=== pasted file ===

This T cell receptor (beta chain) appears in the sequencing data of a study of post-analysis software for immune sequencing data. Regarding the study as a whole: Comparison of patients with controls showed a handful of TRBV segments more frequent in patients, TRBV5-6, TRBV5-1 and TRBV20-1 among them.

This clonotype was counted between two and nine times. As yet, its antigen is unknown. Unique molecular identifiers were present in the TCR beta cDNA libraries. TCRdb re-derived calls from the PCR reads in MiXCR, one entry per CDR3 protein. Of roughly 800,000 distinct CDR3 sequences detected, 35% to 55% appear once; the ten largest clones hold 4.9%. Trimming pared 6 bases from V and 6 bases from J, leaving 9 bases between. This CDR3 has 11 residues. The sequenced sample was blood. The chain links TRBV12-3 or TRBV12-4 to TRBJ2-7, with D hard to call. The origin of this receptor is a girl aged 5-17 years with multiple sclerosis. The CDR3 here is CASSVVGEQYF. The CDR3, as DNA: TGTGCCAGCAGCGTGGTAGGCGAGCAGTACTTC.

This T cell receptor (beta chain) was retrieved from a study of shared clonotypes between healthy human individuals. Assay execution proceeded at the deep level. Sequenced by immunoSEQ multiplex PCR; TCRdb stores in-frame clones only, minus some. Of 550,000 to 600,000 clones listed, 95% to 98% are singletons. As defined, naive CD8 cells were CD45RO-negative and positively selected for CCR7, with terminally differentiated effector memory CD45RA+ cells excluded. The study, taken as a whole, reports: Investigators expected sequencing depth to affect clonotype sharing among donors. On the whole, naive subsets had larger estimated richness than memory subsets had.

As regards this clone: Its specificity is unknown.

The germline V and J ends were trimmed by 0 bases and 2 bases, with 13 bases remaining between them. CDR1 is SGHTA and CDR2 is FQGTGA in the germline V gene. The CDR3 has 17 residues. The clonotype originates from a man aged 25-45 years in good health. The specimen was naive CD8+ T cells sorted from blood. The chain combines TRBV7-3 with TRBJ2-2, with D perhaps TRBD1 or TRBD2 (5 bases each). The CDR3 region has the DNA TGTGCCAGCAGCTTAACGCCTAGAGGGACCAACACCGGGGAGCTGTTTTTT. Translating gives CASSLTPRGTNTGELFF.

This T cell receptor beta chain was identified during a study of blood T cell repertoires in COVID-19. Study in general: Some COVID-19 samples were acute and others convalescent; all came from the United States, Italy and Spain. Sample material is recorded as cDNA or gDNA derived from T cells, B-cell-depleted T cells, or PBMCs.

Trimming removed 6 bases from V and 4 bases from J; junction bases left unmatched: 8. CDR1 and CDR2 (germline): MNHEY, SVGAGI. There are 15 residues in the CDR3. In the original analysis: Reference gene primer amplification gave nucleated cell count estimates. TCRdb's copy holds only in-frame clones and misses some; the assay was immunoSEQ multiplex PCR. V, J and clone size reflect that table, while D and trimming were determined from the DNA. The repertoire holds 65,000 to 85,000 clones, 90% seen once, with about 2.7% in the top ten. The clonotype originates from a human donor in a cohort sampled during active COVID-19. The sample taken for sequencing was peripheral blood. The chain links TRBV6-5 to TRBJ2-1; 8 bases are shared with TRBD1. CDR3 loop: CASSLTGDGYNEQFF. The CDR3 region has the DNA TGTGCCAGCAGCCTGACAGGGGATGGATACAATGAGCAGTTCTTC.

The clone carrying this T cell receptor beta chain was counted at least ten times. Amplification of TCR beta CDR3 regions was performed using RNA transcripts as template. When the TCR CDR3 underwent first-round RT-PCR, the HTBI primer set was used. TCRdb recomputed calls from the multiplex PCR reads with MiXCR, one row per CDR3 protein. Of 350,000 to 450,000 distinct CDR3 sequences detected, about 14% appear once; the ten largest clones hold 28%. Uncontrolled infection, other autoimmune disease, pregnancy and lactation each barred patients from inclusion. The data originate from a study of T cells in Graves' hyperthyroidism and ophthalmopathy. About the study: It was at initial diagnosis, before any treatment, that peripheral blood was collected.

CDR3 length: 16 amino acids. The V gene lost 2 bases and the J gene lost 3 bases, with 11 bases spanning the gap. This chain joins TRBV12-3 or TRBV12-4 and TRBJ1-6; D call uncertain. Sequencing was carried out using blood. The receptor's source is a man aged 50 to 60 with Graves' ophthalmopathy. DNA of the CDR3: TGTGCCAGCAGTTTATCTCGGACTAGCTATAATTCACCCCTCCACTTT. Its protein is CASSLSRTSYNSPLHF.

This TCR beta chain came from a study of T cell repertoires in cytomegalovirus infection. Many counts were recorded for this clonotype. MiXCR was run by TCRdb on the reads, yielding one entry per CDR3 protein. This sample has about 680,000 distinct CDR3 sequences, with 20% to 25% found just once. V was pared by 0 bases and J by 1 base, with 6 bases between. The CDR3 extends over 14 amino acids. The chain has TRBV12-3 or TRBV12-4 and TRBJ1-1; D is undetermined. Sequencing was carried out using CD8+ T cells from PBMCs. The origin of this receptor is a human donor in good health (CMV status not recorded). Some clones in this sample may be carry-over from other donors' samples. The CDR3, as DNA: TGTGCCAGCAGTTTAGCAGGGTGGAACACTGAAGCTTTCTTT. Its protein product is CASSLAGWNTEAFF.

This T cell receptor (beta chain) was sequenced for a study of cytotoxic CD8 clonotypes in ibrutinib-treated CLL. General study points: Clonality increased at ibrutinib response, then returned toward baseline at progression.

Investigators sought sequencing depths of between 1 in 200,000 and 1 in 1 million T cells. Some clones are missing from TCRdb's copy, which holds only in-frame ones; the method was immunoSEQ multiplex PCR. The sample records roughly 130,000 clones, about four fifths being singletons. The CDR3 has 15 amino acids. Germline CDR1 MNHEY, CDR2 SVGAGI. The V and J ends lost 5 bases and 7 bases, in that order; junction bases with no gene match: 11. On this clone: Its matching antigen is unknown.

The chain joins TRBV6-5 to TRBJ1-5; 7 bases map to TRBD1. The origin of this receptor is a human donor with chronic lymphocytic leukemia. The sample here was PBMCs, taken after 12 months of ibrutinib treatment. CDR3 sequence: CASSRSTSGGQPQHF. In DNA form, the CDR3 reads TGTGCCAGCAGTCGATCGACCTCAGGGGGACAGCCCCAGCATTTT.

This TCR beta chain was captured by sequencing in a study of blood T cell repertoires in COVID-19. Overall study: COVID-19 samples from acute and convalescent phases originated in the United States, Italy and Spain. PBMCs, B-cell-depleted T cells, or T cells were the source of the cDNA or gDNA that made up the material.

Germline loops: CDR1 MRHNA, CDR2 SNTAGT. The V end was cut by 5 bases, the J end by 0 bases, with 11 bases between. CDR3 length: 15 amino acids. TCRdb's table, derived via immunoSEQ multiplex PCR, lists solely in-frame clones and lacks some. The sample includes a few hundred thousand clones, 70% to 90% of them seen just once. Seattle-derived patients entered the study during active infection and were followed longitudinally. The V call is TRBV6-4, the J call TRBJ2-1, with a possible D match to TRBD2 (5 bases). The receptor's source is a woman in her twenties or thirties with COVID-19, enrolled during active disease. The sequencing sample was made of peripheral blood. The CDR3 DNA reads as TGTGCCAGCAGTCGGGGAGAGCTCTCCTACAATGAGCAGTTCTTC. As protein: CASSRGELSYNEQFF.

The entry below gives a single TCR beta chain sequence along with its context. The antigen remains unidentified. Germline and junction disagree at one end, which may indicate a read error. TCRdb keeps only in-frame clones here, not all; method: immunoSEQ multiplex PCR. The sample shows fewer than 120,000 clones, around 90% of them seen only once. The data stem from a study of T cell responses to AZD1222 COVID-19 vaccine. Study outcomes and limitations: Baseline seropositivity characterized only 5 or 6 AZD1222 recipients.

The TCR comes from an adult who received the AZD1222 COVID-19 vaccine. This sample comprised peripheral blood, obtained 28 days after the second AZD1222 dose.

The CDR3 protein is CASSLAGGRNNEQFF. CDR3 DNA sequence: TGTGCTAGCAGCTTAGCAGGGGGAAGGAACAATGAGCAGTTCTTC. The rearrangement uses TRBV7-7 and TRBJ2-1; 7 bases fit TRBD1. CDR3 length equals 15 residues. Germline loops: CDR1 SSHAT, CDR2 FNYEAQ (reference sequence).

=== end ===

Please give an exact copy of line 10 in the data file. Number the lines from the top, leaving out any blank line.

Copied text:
This TCR beta chain came from a study of T cell repertoires in cytomegalovirus infection. Many counts were recorded for this clonotype. MiXCR was run by TCRdb on the reads, yielding one entry per CDR3 protein. This sample has about 680,000 distinct CDR3 sequences, with 20% to 25% found just once. V was pared by 0 bases and J by 1 base, with 6 bases between. The CDR3 extends over 14 amino acids. The chain has TRBV12-3 or TRBV12-4 and TRBJ1-1; D is undetermined. Sequencing was carried out using CD8+ T cells from PBMCs. The origin of this receptor is a human donor in good health (CMV status not recorded). Some clones in this sample may be carry-over from other donors' samples. The CDR3, as DNA: TGTGCCAGCAGTTTAGCAGGGTGGAACACTGAAGCTTTCTTT. Its protein product is CASSLAGWNTEAFF.